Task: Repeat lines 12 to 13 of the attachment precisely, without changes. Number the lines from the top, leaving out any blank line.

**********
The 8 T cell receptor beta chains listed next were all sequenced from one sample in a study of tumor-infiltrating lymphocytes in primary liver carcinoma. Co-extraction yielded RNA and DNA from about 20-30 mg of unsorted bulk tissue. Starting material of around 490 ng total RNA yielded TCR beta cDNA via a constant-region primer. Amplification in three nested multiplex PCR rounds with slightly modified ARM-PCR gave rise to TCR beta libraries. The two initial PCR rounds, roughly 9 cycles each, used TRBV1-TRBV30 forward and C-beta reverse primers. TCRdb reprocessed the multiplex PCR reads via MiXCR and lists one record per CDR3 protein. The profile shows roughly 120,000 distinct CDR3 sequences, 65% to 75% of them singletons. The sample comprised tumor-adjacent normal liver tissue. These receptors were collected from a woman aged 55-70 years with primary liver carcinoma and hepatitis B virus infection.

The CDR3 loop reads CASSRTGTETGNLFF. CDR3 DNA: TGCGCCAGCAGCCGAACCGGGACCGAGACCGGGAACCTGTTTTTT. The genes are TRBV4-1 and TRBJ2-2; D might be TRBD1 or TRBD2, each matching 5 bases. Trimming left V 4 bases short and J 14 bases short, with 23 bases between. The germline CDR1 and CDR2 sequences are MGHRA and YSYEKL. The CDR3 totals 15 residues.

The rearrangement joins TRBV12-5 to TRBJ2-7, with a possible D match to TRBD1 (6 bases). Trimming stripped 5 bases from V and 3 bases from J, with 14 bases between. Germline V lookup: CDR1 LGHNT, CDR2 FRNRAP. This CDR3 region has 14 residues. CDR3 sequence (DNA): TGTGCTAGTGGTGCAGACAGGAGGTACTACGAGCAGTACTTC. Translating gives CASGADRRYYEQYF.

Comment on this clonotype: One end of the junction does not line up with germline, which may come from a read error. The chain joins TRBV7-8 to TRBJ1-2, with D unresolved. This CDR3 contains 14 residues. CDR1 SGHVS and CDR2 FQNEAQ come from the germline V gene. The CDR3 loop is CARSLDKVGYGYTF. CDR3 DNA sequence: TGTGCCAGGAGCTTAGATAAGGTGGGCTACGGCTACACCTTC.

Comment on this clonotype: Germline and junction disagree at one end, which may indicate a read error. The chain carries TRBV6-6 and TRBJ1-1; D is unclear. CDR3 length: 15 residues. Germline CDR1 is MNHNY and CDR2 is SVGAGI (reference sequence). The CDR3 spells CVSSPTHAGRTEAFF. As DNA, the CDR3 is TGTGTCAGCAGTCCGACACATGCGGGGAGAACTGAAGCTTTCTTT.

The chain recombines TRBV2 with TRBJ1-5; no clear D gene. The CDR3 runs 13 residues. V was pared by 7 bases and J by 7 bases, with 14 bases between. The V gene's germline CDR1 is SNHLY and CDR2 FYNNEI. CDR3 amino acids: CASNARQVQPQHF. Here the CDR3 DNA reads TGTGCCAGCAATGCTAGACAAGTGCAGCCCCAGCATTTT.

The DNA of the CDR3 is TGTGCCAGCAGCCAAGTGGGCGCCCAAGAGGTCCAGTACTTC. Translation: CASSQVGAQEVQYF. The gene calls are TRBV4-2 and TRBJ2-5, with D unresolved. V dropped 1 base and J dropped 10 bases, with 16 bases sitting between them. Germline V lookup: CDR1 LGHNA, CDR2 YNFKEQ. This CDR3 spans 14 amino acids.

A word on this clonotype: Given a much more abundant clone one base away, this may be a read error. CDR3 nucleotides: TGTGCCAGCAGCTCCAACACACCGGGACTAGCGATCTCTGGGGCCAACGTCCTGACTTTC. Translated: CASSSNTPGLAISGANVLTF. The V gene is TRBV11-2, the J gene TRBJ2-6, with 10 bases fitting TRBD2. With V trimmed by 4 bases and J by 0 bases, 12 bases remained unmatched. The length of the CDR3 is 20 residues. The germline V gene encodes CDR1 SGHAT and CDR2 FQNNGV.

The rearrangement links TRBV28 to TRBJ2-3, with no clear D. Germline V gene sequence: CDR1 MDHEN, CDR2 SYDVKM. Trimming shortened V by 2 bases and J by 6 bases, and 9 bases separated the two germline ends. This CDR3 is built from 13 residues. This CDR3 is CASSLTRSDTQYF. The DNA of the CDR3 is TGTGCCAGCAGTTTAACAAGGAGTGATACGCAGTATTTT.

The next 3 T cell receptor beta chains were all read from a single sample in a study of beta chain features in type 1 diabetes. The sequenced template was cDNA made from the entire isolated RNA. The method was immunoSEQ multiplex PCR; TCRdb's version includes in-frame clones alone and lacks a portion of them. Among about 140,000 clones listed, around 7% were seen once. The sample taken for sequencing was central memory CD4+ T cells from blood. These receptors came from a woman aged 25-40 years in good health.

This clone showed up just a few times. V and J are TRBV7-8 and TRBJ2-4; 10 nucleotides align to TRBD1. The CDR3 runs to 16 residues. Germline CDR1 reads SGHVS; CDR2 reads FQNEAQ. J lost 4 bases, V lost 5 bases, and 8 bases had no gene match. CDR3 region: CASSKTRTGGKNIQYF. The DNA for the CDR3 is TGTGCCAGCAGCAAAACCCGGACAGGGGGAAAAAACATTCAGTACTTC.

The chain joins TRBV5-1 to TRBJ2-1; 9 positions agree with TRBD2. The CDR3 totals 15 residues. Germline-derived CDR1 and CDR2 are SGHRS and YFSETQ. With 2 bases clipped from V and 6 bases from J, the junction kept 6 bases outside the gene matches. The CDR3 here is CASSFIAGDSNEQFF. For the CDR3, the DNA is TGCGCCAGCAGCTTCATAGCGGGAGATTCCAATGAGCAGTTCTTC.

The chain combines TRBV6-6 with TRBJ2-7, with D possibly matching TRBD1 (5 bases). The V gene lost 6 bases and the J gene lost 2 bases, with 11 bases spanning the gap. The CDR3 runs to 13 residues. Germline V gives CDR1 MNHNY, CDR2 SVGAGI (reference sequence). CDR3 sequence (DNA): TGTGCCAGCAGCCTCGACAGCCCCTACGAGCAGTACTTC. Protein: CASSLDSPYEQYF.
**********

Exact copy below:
The chain joins TRBV5-1 to TRBJ2-1; 9 positions agree with TRBD2. The CDR3 totals 15 residues. Germline-derived CDR1 and CDR2 are SGHRS and YFSETQ. With 2 bases clipped from V and 6 bases from J, the junction kept 6 bases outside the gene matches. The CDR3 here is CASSFIAGDSNEQFF. For the CDR3, the DNA is TGCGCCAGCAGCTTCATAGCGGGAGATTCCAATGAGCAGTTCTTC.

The chain combines TRBV6-6 with TRBJ2-7, with D possibly matching TRBD1 (5 bases). The V gene lost 6 bases and the J gene lost 2 bases, with 11 bases spanning the gap. The CDR3 runs to 13 residues. Germline V gives CDR1 MNHNY, CDR2 SVGAGI (reference sequence). CDR3 sequence (DNA): TGTGCCAGCAGCCTCGACAGCCCCTACGAGCAGTACTTC. Protein: CASSLDSPYEQYF.